hypertension (42%) and diabetes (27%). In 84% of cases, the indication for treatment was claudication. The lesions were stenotic < 70% (n = 76) and/or thrombotic (n = 18). The associated lesions were external iliac stenoses (n = 21), common femoral stenoses (n = 19), femoro-popliteal stenoses (n = 42), arteriopathy in the leg (n = 35). Follow-up was clinical examination and Doppler US scan. RESULTS: The success rate of the technique was 89%. There were 4 cases (5.3%) of residual stenosis and 4 cases (5.3%) of dissection. The length of the lesions treated in the aorta and the iliac arteries was respectively 17.1 7 and 17.3 9 mm. The stents were all placed as kissing stents, and had a mean diameter and a mean length of 13.75 mm and 56 mm in the aorta and 9 mm and 48 mm in the iliac arteries, respectively. At 5 years, 19 patients had required repeat angioplasty in the treated area, and 13 had undergone open surgery. Primary and assisted primary patency at 5 years were 64.5% and 81.8%, respectively. CONCLUSION: Long-term follow-up of endovascular treatment with kissing stents for stenosis of the aortic bifurcation shows that this technique gives good results, though it does not justify doing away with classical revascularisation surgery, in a population with major cardiovascular risk factors. Copyright 2012 Annals of Vascular Surgery Inc. Published by Elsevier Inc. All rights reserved. PMID: 22410142 [PubMed - indexed for MEDLINE] Related citations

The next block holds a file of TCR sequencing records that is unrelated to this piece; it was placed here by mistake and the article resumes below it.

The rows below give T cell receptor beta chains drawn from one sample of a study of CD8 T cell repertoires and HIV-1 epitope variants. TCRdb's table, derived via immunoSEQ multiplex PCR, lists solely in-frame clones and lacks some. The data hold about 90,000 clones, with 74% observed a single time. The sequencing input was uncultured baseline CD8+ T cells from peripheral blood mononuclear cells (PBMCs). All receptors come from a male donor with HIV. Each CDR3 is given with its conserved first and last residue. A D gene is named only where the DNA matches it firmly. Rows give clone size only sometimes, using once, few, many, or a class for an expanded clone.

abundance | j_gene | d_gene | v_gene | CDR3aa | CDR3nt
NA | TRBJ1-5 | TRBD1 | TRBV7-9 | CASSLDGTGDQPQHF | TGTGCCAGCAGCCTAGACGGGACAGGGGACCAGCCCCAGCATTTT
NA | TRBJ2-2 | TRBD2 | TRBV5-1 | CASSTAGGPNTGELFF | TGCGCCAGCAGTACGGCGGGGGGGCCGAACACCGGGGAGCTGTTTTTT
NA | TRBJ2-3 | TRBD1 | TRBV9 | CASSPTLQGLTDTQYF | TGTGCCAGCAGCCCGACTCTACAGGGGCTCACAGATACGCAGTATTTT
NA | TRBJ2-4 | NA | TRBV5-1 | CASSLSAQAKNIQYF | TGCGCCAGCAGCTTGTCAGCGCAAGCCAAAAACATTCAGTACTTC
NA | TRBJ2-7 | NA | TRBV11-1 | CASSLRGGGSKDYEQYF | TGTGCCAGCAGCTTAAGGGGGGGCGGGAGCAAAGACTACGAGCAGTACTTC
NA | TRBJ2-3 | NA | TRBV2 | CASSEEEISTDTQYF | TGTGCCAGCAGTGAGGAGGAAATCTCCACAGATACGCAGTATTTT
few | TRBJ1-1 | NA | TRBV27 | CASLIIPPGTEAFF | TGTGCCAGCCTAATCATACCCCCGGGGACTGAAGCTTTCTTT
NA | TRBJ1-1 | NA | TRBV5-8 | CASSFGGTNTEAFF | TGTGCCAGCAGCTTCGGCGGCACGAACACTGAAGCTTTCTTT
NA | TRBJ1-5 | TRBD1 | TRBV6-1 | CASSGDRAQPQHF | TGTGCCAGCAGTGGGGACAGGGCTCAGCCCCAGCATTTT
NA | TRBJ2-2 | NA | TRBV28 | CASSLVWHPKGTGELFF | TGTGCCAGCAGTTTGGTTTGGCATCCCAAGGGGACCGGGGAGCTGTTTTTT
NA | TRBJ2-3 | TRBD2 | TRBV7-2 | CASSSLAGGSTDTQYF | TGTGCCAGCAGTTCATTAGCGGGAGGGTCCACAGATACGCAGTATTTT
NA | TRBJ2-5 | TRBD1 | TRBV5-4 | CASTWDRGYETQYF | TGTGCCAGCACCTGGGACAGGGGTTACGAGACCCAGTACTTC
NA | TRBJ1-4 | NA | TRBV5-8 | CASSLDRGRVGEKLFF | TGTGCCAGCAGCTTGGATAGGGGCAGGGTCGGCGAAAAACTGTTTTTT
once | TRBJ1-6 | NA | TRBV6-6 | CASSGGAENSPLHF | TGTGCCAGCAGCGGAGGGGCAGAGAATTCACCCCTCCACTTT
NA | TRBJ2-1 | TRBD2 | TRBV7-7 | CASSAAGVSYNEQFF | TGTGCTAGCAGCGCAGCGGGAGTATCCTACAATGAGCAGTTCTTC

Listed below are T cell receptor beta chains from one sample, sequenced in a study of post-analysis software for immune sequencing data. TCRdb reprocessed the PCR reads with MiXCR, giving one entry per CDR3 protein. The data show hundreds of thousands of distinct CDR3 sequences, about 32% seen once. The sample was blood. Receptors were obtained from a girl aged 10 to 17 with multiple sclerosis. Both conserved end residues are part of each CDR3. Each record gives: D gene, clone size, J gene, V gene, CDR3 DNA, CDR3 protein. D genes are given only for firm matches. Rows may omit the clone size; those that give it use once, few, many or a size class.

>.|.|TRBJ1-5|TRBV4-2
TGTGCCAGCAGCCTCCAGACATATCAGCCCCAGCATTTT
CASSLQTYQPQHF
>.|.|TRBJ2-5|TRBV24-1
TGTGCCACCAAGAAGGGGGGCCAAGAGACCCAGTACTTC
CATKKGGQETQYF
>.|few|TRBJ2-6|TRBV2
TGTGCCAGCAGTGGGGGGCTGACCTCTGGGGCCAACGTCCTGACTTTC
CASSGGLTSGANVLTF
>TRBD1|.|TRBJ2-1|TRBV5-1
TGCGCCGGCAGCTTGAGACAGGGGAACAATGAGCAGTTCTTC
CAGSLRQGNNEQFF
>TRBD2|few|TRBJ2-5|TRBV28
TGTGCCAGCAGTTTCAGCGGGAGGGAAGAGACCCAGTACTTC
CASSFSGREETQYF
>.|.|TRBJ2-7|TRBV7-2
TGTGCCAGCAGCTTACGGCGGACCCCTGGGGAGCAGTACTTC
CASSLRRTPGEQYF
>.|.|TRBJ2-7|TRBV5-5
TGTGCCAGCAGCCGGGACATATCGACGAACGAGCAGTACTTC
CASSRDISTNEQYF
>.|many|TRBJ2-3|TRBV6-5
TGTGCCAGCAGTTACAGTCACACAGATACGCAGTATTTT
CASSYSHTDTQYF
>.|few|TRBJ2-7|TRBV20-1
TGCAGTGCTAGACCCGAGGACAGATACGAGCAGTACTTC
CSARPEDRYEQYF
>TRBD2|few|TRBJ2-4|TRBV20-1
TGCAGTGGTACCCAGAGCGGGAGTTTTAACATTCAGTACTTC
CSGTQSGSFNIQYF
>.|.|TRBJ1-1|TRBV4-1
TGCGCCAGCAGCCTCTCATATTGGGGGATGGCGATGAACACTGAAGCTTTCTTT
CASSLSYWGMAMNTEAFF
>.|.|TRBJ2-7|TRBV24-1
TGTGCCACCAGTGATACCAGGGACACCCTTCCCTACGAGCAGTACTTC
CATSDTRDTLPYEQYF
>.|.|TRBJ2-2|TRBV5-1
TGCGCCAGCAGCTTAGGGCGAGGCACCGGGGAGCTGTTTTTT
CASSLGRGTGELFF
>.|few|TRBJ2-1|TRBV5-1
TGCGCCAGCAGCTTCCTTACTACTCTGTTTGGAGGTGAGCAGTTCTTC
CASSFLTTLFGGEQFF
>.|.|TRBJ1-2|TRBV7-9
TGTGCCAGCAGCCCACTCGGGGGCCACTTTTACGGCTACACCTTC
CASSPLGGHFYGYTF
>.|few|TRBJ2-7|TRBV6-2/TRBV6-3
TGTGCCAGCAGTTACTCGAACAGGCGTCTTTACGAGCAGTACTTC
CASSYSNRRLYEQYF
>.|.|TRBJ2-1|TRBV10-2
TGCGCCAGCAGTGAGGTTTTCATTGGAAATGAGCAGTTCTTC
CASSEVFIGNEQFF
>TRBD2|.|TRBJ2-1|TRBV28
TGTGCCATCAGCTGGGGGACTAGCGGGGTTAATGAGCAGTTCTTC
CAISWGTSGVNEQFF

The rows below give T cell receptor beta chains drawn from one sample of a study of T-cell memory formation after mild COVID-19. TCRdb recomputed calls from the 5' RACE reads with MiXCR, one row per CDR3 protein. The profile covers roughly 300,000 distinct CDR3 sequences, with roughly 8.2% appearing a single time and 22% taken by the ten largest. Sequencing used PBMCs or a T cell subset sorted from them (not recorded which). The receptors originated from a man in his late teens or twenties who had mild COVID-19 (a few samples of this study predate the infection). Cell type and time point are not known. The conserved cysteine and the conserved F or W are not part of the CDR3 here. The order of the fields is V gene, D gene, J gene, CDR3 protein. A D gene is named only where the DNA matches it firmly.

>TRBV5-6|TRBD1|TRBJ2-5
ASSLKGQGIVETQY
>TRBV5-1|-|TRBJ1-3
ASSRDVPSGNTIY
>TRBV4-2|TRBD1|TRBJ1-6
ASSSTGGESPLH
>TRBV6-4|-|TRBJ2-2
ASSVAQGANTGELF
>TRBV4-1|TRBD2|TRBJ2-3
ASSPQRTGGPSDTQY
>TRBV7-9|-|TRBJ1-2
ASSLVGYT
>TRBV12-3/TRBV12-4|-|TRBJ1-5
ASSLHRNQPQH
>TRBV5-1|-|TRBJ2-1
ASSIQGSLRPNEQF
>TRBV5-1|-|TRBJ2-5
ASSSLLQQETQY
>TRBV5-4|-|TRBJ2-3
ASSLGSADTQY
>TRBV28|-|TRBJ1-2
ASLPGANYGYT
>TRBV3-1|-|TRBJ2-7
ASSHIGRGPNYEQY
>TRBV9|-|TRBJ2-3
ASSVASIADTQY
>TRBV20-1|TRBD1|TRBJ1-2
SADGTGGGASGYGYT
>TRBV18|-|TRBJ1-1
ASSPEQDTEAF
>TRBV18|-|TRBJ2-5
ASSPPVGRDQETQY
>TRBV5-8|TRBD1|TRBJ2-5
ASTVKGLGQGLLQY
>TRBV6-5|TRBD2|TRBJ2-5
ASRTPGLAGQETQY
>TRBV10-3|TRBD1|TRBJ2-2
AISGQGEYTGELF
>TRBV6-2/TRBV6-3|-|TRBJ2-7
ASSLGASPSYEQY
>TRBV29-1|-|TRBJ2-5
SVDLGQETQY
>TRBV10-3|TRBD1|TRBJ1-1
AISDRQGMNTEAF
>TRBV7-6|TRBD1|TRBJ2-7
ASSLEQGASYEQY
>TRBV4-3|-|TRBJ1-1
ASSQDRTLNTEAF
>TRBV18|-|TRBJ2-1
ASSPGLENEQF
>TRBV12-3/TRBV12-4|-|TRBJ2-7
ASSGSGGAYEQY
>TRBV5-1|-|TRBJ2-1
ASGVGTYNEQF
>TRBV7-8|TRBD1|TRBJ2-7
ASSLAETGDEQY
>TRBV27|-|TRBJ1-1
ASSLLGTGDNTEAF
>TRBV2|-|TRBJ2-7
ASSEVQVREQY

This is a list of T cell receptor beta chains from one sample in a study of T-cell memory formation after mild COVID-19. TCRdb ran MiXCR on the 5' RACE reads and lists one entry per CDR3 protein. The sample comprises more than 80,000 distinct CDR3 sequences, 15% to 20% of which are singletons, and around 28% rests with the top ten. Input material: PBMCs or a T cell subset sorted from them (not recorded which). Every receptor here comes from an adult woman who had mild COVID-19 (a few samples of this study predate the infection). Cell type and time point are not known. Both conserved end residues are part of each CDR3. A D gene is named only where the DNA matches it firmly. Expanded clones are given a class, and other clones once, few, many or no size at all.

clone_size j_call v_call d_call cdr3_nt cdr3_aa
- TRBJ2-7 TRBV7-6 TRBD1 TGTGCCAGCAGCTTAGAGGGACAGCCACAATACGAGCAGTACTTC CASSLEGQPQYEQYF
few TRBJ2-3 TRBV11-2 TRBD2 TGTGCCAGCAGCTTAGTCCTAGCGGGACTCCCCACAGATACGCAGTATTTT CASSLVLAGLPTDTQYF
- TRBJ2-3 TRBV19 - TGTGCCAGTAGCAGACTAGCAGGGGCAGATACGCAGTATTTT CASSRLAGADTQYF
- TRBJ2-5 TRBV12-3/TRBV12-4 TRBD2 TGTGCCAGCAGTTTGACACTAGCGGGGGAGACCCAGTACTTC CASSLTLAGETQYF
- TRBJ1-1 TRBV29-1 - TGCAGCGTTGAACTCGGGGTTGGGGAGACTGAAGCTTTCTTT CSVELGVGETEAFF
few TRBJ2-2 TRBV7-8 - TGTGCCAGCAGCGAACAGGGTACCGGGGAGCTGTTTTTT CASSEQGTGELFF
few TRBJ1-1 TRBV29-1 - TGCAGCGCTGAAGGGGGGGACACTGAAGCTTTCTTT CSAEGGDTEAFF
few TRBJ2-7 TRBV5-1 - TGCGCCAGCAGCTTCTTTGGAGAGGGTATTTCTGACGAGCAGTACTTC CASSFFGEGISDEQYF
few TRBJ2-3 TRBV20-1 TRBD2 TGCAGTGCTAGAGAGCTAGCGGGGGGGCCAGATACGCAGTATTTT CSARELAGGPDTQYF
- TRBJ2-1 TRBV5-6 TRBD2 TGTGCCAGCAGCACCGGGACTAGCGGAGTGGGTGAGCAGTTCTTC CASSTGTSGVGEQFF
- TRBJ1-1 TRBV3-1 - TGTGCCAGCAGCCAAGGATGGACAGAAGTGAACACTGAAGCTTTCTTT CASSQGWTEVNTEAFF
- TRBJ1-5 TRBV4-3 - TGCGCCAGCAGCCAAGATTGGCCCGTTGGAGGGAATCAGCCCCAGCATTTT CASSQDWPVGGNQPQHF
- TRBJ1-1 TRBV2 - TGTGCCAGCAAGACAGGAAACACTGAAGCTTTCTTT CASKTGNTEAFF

10. Ann Vasc Surg. 2012 May;26(4):468-75. doi: 10.1016/j.avsg.2011.08.022. Epub 2012 Mar 10.

Adoption of endovascular repair of abdominal aortic aneurysm in California: lessons for future dissemination of surgical technology.
Chang DC, Easterlin MC, Montesa C, Kaushal K, Wilson SE. Source Department of Surgery, University of California San Diego, San Diego, CA 921038400, USA. dchang1@ucsd.edu Abstract BACKGROUND: